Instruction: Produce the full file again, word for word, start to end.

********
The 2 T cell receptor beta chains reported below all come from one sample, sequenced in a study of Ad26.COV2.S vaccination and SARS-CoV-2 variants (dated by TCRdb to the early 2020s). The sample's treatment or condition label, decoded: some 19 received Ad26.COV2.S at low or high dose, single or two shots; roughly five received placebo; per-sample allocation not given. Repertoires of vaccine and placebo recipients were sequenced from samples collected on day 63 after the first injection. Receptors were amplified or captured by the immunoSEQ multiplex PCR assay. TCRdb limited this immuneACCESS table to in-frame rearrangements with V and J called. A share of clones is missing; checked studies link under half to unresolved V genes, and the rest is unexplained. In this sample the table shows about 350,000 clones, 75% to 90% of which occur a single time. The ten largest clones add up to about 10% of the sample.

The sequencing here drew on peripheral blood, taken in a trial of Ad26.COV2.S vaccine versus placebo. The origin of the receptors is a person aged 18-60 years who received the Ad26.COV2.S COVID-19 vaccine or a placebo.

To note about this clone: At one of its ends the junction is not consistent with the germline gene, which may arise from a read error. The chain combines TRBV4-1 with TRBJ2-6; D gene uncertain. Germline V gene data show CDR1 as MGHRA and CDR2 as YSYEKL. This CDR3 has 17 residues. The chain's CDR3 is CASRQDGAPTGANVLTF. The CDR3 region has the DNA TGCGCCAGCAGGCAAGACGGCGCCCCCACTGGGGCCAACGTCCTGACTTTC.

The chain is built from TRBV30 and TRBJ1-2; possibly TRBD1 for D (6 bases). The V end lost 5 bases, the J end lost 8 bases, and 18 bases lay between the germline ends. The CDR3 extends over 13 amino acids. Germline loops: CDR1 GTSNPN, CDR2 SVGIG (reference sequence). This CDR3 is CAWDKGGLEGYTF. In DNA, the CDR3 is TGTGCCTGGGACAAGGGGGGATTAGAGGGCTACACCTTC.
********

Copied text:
The 2 T cell receptor beta chains reported below all come from one sample, sequenced in a study of Ad26.COV2.S vaccination and SARS-CoV-2 variants (dated by TCRdb to the early 2020s). The sample's treatment or condition label, decoded: some 19 received Ad26.COV2.S at low or high dose, single or two shots; roughly five received placebo; per-sample allocation not given. Repertoires of vaccine and placebo recipients were sequenced from samples collected on day 63 after the first injection. Receptors were amplified or captured by the immunoSEQ multiplex PCR assay. TCRdb limited this immuneACCESS table to in-frame rearrangements with V and J called. A share of clones is missing; checked studies link under half to unresolved V genes, and the rest is unexplained. In this sample the table shows about 350,000 clones, 75% to 90% of which occur a single time. The ten largest clones add up to about 10% of the sample.

The sequencing here drew on peripheral blood, taken in a trial of Ad26.COV2.S vaccine versus placebo. The origin of the receptors is a person aged 18-60 years who received the Ad26.COV2.S COVID-19 vaccine or a placebo.

To note about this clone: At one of its ends the junction is not consistent with the germline gene, which may arise from a read error. The chain combines TRBV4-1 with TRBJ2-6; D gene uncertain. Germline V gene data show CDR1 as MGHRA and CDR2 as YSYEKL. This CDR3 has 17 residues. The chain's CDR3 is CASRQDGAPTGANVLTF. The CDR3 region has the DNA TGCGCCAGCAGGCAAGACGGCGCCCCCACTGGGGCCAACGTCCTGACTTTC.

The chain is built from TRBV30 and TRBJ1-2; possibly TRBD1 for D (6 bases). The V end lost 5 bases, the J end lost 8 bases, and 18 bases lay between the germline ends. The CDR3 extends over 13 amino acids. Germline loops: CDR1 GTSNPN, CDR2 SVGIG (reference sequence). This CDR3 is CAWDKGGLEGYTF. In DNA, the CDR3 is TGTGCCTGGGACAAGGGGGGATTAGAGGGCTACACCTTC.